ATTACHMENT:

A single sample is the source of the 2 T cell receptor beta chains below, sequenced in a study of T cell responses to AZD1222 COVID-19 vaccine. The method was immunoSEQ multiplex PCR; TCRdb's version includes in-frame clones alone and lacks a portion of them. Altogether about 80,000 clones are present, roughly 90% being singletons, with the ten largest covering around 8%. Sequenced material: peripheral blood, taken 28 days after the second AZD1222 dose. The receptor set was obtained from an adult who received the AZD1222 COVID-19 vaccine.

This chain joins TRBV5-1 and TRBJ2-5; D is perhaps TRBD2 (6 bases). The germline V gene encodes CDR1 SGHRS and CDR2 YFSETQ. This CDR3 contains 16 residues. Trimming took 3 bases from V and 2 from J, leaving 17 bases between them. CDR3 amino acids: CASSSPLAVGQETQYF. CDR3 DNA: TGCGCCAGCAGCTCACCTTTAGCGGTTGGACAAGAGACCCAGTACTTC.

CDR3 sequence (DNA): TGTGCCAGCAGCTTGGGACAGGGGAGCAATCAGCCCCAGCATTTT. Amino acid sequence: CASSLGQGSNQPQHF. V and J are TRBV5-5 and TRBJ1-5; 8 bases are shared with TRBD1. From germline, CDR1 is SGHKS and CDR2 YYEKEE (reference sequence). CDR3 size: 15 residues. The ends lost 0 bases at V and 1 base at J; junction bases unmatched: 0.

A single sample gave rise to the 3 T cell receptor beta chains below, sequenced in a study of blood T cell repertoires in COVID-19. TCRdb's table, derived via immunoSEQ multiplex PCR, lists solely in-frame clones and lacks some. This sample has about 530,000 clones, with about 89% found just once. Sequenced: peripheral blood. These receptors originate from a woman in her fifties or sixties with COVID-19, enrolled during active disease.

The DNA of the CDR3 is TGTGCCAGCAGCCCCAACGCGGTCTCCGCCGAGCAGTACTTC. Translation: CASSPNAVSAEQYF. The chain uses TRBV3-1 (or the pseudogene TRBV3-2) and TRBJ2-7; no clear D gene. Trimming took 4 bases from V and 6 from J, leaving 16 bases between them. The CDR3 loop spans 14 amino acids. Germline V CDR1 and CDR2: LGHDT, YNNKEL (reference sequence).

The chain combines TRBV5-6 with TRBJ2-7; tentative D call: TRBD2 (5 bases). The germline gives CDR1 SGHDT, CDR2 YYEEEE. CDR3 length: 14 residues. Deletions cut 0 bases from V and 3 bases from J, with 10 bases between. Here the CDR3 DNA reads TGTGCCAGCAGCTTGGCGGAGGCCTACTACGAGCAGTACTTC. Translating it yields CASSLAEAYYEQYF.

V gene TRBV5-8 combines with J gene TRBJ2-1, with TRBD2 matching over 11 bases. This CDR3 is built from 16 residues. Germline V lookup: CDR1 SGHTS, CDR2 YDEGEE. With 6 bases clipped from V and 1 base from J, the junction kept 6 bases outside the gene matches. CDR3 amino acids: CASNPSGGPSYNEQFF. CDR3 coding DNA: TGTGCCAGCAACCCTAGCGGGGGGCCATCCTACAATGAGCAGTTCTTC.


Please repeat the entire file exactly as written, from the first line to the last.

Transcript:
A single sample is the source of the 2 T cell receptor beta chains below, sequenced in a study of T cell responses to AZD1222 COVID-19 vaccine. The method was immunoSEQ multiplex PCR; TCRdb's version includes in-frame clones alone and lacks a portion of them. Altogether about 80,000 clones are present, roughly 90% being singletons, with the ten largest covering around 8%. Sequenced material: peripheral blood, taken 28 days after the second AZD1222 dose. The receptor set was obtained from an adult who received the AZD1222 COVID-19 vaccine.

This chain joins TRBV5-1 and TRBJ2-5; D is perhaps TRBD2 (6 bases). The germline V gene encodes CDR1 SGHRS and CDR2 YFSETQ. This CDR3 contains 16 residues. Trimming took 3 bases from V and 2 from J, leaving 17 bases between them. CDR3 amino acids: CASSSPLAVGQETQYF. CDR3 DNA: TGCGCCAGCAGCTCACCTTTAGCGGTTGGACAAGAGACCCAGTACTTC.

CDR3 sequence (DNA): TGTGCCAGCAGCTTGGGACAGGGGAGCAATCAGCCCCAGCATTTT. Amino acid sequence: CASSLGQGSNQPQHF. V and J are TRBV5-5 and TRBJ1-5; 8 bases are shared with TRBD1. From germline, CDR1 is SGHKS and CDR2 YYEKEE (reference sequence). CDR3 size: 15 residues. The ends lost 0 bases at V and 1 base at J; junction bases unmatched: 0.

A single sample gave rise to the 3 T cell receptor beta chains below, sequenced in a study of blood T cell repertoires in COVID-19. TCRdb's table, derived via immunoSEQ multiplex PCR, lists solely in-frame clones and lacks some. This sample has about 530,000 clones, with about 89% found just once. Sequenced: peripheral blood. These receptors originate from a woman in her fifties or sixties with COVID-19, enrolled during active disease.

The DNA of the CDR3 is TGTGCCAGCAGCCCCAACGCGGTCTCCGCCGAGCAGTACTTC. Translation: CASSPNAVSAEQYF. The chain uses TRBV3-1 (or the pseudogene TRBV3-2) and TRBJ2-7; no clear D gene. Trimming took 4 bases from V and 6 from J, leaving 16 bases between them. The CDR3 loop spans 14 amino acids. Germline V CDR1 and CDR2: LGHDT, YNNKEL (reference sequence).

The chain combines TRBV5-6 with TRBJ2-7; tentative D call: TRBD2 (5 bases). The germline gives CDR1 SGHDT, CDR2 YYEEEE. CDR3 length: 14 residues. Deletions cut 0 bases from V and 3 bases from J, with 10 bases between. Here the CDR3 DNA reads TGTGCCAGCAGCTTGGCGGAGGCCTACTACGAGCAGTACTTC. Translating it yields CASSLAEAYYEQYF.

V gene TRBV5-8 combines with J gene TRBJ2-1, with TRBD2 matching over 11 bases. This CDR3 is built from 16 residues. Germline V lookup: CDR1 SGHTS, CDR2 YDEGEE. With 6 bases clipped from V and 1 base from J, the junction kept 6 bases outside the gene matches. CDR3 amino acids: CASNPSGGPSYNEQFF. CDR3 coding DNA: TGTGCCAGCAACCCTAGCGGGGGGCCATCCTACAATGAGCAGTTCTTC.